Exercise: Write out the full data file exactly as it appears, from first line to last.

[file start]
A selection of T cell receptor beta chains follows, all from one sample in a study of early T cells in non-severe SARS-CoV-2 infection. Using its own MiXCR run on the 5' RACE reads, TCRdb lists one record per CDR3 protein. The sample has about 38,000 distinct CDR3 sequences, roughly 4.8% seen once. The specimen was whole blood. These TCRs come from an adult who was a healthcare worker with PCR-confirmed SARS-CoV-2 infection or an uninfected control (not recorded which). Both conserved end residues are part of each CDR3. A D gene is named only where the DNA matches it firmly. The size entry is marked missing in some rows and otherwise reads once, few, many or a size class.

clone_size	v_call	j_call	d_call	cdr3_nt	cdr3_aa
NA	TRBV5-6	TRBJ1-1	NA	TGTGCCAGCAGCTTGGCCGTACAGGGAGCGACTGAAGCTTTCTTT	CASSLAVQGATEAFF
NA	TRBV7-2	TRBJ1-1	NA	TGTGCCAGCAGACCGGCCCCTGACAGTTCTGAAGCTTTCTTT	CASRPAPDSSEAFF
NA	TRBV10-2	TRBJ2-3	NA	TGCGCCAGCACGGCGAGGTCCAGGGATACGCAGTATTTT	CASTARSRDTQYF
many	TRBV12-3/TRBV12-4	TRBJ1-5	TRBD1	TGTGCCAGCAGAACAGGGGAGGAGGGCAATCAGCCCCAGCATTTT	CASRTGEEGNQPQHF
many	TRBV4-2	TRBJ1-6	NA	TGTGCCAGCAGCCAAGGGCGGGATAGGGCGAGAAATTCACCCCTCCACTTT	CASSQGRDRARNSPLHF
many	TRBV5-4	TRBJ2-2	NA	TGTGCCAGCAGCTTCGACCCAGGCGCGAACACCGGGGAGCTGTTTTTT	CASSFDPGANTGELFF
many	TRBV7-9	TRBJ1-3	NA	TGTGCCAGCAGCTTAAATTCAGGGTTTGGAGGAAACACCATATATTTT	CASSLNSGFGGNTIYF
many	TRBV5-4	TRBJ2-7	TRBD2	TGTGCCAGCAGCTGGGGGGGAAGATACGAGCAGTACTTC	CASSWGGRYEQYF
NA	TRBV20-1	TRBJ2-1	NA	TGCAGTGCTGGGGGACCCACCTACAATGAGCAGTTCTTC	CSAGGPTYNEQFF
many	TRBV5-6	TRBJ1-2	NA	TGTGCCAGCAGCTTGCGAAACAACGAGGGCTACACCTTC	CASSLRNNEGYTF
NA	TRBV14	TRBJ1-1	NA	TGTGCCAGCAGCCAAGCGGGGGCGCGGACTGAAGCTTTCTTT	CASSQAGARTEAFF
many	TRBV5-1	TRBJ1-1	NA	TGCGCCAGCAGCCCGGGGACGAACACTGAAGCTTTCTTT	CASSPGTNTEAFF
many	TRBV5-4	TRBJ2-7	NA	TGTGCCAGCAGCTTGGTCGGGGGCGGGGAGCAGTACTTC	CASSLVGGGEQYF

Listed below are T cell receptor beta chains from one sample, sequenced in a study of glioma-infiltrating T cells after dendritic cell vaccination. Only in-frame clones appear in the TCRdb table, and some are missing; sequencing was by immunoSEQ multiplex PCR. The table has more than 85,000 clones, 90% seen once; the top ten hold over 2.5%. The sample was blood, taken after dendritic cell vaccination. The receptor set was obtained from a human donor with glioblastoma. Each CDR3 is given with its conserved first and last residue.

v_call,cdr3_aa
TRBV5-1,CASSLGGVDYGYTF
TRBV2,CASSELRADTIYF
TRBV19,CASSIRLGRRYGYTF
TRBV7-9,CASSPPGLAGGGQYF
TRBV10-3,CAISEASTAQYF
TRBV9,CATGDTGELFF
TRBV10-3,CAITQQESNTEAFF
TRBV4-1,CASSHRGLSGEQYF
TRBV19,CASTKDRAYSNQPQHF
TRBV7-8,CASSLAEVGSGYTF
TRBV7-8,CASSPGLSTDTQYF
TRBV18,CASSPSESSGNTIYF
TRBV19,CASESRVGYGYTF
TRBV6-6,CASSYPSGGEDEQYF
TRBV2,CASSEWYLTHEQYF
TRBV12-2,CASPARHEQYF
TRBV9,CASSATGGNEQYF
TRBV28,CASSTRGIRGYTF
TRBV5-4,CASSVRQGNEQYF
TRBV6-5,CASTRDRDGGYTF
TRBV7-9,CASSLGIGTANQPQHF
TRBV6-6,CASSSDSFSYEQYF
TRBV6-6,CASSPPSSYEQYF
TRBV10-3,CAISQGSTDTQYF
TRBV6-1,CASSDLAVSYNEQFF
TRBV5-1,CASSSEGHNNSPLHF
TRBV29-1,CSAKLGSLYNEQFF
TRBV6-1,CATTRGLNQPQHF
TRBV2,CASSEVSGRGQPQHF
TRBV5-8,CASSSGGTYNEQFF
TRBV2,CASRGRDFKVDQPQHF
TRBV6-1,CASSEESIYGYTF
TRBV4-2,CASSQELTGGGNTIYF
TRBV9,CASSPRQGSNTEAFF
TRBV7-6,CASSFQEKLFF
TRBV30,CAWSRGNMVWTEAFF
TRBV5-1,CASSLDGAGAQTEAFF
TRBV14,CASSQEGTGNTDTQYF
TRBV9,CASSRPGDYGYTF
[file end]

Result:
A selection of T cell receptor beta chains follows, all from one sample in a study of early T cells in non-severe SARS-CoV-2 infection. Using its own MiXCR run on the 5' RACE reads, TCRdb lists one record per CDR3 protein. The sample has about 38,000 distinct CDR3 sequences, roughly 4.8% seen once. The specimen was whole blood. These TCRs come from an adult who was a healthcare worker with PCR-confirmed SARS-CoV-2 infection or an uninfected control (not recorded which). Both conserved end residues are part of each CDR3. A D gene is named only where the DNA matches it firmly. The size entry is marked missing in some rows and otherwise reads once, few, many or a size class.

clone_size	v_call	j_call	d_call	cdr3_nt	cdr3_aa
NA	TRBV5-6	TRBJ1-1	NA	TGTGCCAGCAGCTTGGCCGTACAGGGAGCGACTGAAGCTTTCTTT	CASSLAVQGATEAFF
NA	TRBV7-2	TRBJ1-1	NA	TGTGCCAGCAGACCGGCCCCTGACAGTTCTGAAGCTTTCTTT	CASRPAPDSSEAFF
NA	TRBV10-2	TRBJ2-3	NA	TGCGCCAGCACGGCGAGGTCCAGGGATACGCAGTATTTT	CASTARSRDTQYF
many	TRBV12-3/TRBV12-4	TRBJ1-5	TRBD1	TGTGCCAGCAGAACAGGGGAGGAGGGCAATCAGCCCCAGCATTTT	CASRTGEEGNQPQHF
many	TRBV4-2	TRBJ1-6	NA	TGTGCCAGCAGCCAAGGGCGGGATAGGGCGAGAAATTCACCCCTCCACTTT	CASSQGRDRARNSPLHF
many	TRBV5-4	TRBJ2-2	NA	TGTGCCAGCAGCTTCGACCCAGGCGCGAACACCGGGGAGCTGTTTTTT	CASSFDPGANTGELFF
many	TRBV7-9	TRBJ1-3	NA	TGTGCCAGCAGCTTAAATTCAGGGTTTGGAGGAAACACCATATATTTT	CASSLNSGFGGNTIYF
many	TRBV5-4	TRBJ2-7	TRBD2	TGTGCCAGCAGCTGGGGGGGAAGATACGAGCAGTACTTC	CASSWGGRYEQYF
NA	TRBV20-1	TRBJ2-1	NA	TGCAGTGCTGGGGGACCCACCTACAATGAGCAGTTCTTC	CSAGGPTYNEQFF
many	TRBV5-6	TRBJ1-2	NA	TGTGCCAGCAGCTTGCGAAACAACGAGGGCTACACCTTC	CASSLRNNEGYTF
NA	TRBV14	TRBJ1-1	NA	TGTGCCAGCAGCCAAGCGGGGGCGCGGACTGAAGCTTTCTTT	CASSQAGARTEAFF
many	TRBV5-1	TRBJ1-1	NA	TGCGCCAGCAGCCCGGGGACGAACACTGAAGCTTTCTTT	CASSPGTNTEAFF
many	TRBV5-4	TRBJ2-7	NA	TGTGCCAGCAGCTTGGTCGGGGGCGGGGAGCAGTACTTC	CASSLVGGGEQYF

Listed below are T cell receptor beta chains from one sample, sequenced in a study of glioma-infiltrating T cells after dendritic cell vaccination. Only in-frame clones appear in the TCRdb table, and some are missing; sequencing was by immunoSEQ multiplex PCR. The table has more than 85,000 clones, 90% seen once; the top ten hold over 2.5%. The sample was blood, taken after dendritic cell vaccination. The receptor set was obtained from a human donor with glioblastoma. Each CDR3 is given with its conserved first and last residue.

v_call,cdr3_aa
TRBV5-1,CASSLGGVDYGYTF
TRBV2,CASSELRADTIYF
TRBV19,CASSIRLGRRYGYTF
TRBV7-9,CASSPPGLAGGGQYF
TRBV10-3,CAISEASTAQYF
TRBV9,CATGDTGELFF
TRBV10-3,CAITQQESNTEAFF
TRBV4-1,CASSHRGLSGEQYF
TRBV19,CASTKDRAYSNQPQHF
TRBV7-8,CASSLAEVGSGYTF
TRBV7-8,CASSPGLSTDTQYF
TRBV18,CASSPSESSGNTIYF
TRBV19,CASESRVGYGYTF
TRBV6-6,CASSYPSGGEDEQYF
TRBV2,CASSEWYLTHEQYF
TRBV12-2,CASPARHEQYF
TRBV9,CASSATGGNEQYF
TRBV28,CASSTRGIRGYTF
TRBV5-4,CASSVRQGNEQYF
TRBV6-5,CASTRDRDGGYTF
TRBV7-9,CASSLGIGTANQPQHF
TRBV6-6,CASSSDSFSYEQYF
TRBV6-6,CASSPPSSYEQYF
TRBV10-3,CAISQGSTDTQYF
TRBV6-1,CASSDLAVSYNEQFF
TRBV5-1,CASSSEGHNNSPLHF
TRBV29-1,CSAKLGSLYNEQFF
TRBV6-1,CATTRGLNQPQHF
TRBV2,CASSEVSGRGQPQHF
TRBV5-8,CASSSGGTYNEQFF
TRBV2,CASRGRDFKVDQPQHF
TRBV6-1,CASSEESIYGYTF
TRBV4-2,CASSQELTGGGNTIYF
TRBV9,CASSPRQGSNTEAFF
TRBV7-6,CASSFQEKLFF
TRBV30,CAWSRGNMVWTEAFF
TRBV5-1,CASSLDGAGAQTEAFF
TRBV14,CASSQEGTGNTDTQYF
TRBV9,CASSRPGDYGYTF